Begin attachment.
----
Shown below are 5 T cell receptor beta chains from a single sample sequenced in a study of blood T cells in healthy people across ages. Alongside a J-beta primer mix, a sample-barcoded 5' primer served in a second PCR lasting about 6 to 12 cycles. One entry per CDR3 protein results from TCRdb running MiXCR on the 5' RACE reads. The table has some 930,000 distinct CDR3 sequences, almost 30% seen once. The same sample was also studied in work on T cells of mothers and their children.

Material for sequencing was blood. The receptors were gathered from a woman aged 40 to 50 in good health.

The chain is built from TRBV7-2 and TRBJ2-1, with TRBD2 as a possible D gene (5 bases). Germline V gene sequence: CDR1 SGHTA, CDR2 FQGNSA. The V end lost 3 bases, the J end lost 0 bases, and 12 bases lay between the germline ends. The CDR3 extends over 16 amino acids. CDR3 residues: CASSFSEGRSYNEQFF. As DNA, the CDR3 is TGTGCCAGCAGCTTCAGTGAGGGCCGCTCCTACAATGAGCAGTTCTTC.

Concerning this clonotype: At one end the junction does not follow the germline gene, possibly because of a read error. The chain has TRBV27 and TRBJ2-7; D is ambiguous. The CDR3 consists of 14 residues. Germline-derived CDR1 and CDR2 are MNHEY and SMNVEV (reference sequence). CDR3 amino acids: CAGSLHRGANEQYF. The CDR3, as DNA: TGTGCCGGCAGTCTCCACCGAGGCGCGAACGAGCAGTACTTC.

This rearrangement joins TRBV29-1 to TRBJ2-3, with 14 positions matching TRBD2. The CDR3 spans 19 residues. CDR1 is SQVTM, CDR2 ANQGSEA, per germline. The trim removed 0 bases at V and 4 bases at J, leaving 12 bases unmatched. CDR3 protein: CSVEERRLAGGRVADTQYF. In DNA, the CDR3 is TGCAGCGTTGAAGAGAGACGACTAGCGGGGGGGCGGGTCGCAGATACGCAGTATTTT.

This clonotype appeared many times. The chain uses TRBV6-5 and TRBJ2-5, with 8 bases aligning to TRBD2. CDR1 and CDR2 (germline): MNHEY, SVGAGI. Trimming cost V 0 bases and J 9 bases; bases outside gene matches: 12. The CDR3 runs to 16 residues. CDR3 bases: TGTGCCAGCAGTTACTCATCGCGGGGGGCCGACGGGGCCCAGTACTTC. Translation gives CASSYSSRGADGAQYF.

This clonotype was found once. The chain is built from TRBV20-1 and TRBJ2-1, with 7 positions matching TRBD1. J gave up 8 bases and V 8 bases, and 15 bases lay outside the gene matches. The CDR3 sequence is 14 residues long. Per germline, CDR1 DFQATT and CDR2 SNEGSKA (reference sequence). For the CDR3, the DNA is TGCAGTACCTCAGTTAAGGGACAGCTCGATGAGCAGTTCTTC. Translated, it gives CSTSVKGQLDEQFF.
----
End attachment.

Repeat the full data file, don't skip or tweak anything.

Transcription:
Shown below are 5 T cell receptor beta chains from a single sample sequenced in a study of blood T cells in healthy people across ages. Alongside a J-beta primer mix, a sample-barcoded 5' primer served in a second PCR lasting about 6 to 12 cycles. One entry per CDR3 protein results from TCRdb running MiXCR on the 5' RACE reads. The table has some 930,000 distinct CDR3 sequences, almost 30% seen once. The same sample was also studied in work on T cells of mothers and their children.

Material for sequencing was blood. The receptors were gathered from a woman aged 40 to 50 in good health.

The chain is built from TRBV7-2 and TRBJ2-1, with TRBD2 as a possible D gene (5 bases). Germline V gene sequence: CDR1 SGHTA, CDR2 FQGNSA. The V end lost 3 bases, the J end lost 0 bases, and 12 bases lay between the germline ends. The CDR3 extends over 16 amino acids. CDR3 residues: CASSFSEGRSYNEQFF. As DNA, the CDR3 is TGTGCCAGCAGCTTCAGTGAGGGCCGCTCCTACAATGAGCAGTTCTTC.

Concerning this clonotype: At one end the junction does not follow the germline gene, possibly because of a read error. The chain has TRBV27 and TRBJ2-7; D is ambiguous. The CDR3 consists of 14 residues. Germline-derived CDR1 and CDR2 are MNHEY and SMNVEV (reference sequence). CDR3 amino acids: CAGSLHRGANEQYF. The CDR3, as DNA: TGTGCCGGCAGTCTCCACCGAGGCGCGAACGAGCAGTACTTC.

This rearrangement joins TRBV29-1 to TRBJ2-3, with 14 positions matching TRBD2. The CDR3 spans 19 residues. CDR1 is SQVTM, CDR2 ANQGSEA, per germline. The trim removed 0 bases at V and 4 bases at J, leaving 12 bases unmatched. CDR3 protein: CSVEERRLAGGRVADTQYF. In DNA, the CDR3 is TGCAGCGTTGAAGAGAGACGACTAGCGGGGGGGCGGGTCGCAGATACGCAGTATTTT.

This clonotype appeared many times. The chain uses TRBV6-5 and TRBJ2-5, with 8 bases aligning to TRBD2. CDR1 and CDR2 (germline): MNHEY, SVGAGI. Trimming cost V 0 bases and J 9 bases; bases outside gene matches: 12. The CDR3 runs to 16 residues. CDR3 bases: TGTGCCAGCAGTTACTCATCGCGGGGGGCCGACGGGGCCCAGTACTTC. Translation gives CASSYSSRGADGAQYF.

This clonotype was found once. The chain is built from TRBV20-1 and TRBJ2-1, with 7 positions matching TRBD1. J gave up 8 bases and V 8 bases, and 15 bases lay outside the gene matches. The CDR3 sequence is 14 residues long. Per germline, CDR1 DFQATT and CDR2 SNEGSKA (reference sequence). For the CDR3, the DNA is TGCAGTACCTCAGTTAAGGGACAGCTCGATGAGCAGTTCTTC. Translated, it gives CSTSVKGQLDEQFF.